William Shakespeare in The Tempest negates the idea that physical beauty is a signifier for something greater than mere aesthetic value. Through the deformed, savage-like character Caliban, Shakespeare explores the idea that moral character and intelligence are qualities that are frequently wrongly judged by someone’s physical appearance.
Caliban’s physical descriptions are often charged with diction that describes him as non-human, undomesticated and animal-like such as “freckled whelp” (Shakespeare I, 2)— which connotes his different and flawed appearance by being “freckled” and his bestial nature by being a “whelp”. Furthermore, diction to connote Caliban is the offspring of a witch or ...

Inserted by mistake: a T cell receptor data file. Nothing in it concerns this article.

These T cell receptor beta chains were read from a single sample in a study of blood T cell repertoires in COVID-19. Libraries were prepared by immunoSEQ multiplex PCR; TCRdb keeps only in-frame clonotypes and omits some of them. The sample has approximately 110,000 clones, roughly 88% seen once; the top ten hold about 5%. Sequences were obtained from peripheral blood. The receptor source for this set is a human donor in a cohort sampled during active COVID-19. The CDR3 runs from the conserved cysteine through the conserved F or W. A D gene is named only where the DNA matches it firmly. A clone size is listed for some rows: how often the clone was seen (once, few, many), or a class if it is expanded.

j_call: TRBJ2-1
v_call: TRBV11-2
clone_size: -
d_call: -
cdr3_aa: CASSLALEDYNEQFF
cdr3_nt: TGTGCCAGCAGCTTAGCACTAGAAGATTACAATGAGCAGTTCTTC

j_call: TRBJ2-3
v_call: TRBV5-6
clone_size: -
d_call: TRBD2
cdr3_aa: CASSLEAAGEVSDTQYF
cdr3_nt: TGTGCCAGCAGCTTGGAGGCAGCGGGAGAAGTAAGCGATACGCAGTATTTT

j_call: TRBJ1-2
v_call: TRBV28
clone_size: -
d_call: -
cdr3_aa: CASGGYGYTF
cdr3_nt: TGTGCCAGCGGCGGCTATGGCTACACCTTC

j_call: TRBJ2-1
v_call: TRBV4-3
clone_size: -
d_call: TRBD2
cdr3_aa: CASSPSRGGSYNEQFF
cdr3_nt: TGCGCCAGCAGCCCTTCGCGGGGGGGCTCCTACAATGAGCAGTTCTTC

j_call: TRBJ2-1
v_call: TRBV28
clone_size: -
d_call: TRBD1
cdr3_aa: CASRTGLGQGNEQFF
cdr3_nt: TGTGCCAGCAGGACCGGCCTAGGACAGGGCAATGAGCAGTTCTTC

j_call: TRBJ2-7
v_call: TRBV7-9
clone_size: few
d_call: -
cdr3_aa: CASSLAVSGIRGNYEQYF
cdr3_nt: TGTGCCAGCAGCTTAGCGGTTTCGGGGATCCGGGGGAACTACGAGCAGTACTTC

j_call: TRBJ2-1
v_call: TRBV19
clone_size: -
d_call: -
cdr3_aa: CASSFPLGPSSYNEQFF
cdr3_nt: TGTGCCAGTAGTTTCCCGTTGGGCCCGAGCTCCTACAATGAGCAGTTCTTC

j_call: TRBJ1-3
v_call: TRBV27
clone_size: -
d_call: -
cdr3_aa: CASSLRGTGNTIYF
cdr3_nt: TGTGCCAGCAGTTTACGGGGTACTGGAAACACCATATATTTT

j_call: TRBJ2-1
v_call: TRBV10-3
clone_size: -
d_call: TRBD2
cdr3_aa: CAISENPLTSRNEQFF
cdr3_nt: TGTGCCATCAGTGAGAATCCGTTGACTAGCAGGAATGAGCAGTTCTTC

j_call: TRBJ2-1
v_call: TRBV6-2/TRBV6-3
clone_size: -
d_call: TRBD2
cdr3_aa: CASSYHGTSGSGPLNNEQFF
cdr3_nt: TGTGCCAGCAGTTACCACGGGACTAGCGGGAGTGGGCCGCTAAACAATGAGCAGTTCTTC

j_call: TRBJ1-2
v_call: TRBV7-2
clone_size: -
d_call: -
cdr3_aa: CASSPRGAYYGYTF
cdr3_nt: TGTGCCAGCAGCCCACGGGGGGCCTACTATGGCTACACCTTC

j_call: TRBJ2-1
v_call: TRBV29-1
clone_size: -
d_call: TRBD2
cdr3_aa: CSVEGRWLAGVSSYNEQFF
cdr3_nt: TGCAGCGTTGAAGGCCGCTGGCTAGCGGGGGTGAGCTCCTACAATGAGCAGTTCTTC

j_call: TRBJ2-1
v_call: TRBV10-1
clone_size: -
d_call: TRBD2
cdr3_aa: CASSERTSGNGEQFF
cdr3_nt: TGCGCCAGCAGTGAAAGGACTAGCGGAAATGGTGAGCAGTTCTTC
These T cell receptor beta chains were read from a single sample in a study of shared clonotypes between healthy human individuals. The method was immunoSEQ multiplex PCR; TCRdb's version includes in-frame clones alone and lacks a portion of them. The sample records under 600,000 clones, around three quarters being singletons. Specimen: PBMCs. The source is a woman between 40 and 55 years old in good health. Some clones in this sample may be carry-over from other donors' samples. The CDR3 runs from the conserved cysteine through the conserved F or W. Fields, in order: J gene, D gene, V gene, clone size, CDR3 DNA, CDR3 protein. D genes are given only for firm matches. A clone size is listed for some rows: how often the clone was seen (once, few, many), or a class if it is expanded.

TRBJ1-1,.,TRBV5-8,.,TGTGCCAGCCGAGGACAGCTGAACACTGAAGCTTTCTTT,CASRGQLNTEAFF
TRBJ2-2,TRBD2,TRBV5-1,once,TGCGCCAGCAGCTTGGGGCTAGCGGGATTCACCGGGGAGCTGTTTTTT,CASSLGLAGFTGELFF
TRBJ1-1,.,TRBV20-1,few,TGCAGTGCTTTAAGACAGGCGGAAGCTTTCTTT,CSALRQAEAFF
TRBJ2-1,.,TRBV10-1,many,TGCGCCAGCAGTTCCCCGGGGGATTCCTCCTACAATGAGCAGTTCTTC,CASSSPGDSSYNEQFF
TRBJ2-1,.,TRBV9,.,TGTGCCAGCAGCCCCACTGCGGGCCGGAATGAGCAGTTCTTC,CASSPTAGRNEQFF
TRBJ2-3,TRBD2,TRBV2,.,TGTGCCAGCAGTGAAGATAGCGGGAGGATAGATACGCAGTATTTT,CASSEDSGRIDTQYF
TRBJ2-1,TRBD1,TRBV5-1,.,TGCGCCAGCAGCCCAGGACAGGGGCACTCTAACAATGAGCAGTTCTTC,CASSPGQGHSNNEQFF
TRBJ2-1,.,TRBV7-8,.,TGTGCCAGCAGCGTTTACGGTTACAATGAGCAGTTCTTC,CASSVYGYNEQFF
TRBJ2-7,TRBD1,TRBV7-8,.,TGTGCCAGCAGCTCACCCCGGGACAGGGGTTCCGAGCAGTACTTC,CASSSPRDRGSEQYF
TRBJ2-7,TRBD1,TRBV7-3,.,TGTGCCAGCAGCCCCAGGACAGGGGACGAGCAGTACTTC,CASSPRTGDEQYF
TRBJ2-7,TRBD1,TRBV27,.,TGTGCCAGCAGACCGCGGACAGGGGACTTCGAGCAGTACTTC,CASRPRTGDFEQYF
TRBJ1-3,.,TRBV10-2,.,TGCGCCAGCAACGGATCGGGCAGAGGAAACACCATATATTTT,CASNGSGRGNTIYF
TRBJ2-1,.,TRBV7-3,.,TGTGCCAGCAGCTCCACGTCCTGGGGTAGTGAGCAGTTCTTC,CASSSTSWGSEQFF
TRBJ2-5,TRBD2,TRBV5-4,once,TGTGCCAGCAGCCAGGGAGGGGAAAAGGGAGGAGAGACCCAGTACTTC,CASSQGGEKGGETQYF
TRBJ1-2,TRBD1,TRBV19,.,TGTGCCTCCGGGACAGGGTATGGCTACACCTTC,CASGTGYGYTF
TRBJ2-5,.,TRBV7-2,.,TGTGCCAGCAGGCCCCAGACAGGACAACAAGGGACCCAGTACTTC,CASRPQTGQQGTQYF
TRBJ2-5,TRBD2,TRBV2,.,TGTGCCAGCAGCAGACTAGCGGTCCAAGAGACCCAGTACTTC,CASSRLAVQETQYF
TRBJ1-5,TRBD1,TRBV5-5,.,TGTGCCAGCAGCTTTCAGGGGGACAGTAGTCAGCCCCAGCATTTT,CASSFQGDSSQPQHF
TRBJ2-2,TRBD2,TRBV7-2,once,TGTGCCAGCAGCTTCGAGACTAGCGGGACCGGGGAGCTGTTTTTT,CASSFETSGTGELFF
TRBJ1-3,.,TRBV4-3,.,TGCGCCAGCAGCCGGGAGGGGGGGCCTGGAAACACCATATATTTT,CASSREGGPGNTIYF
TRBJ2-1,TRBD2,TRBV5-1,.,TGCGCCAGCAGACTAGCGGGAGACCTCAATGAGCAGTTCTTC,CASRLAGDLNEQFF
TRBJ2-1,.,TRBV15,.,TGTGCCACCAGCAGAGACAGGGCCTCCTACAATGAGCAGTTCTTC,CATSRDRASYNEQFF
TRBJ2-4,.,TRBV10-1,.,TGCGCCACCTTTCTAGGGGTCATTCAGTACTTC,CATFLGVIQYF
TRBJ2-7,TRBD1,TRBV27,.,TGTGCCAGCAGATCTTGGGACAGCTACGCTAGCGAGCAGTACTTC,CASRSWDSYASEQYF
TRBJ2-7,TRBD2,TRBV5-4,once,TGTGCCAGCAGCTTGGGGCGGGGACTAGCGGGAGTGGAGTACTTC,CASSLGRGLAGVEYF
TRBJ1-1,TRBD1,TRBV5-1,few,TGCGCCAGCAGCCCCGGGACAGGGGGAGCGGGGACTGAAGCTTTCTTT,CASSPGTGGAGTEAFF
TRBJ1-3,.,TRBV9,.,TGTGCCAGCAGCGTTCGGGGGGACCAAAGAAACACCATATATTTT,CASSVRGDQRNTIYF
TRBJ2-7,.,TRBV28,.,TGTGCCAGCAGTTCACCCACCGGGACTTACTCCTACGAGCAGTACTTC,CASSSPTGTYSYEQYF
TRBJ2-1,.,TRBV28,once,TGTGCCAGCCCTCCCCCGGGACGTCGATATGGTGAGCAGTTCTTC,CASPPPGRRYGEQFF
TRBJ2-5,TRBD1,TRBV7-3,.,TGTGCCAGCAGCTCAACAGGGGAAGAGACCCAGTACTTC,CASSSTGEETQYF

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...ems to be subtlety and dramatic comedy surrounding the characterization of some characters like Belinda— the nymphs’ priorities are laid out front and clear by Pope. He describes their life to be “predestined to the gnomes’ embracing” and their “vacant brains” crowded with “gay ideas” (Pope I, 80). This characterization seems to mimic the broader revocation of the whole society itself, where women live a life dedicated to male acceptance— “never once offends” (Pope II, 12) and their minds are absent of any opinionated thought —“a sprightly Mind disclose” (II, 9). Through the hyperbolized treatment of beauty and mockery of vanity, Pope successfully subverts physical beauty’s importance by revealing the character’s foolishness the same way the contrast of Caliban’s beastiality and his sophisticated poetic verse subverts the connection of ones appearance to intellect.
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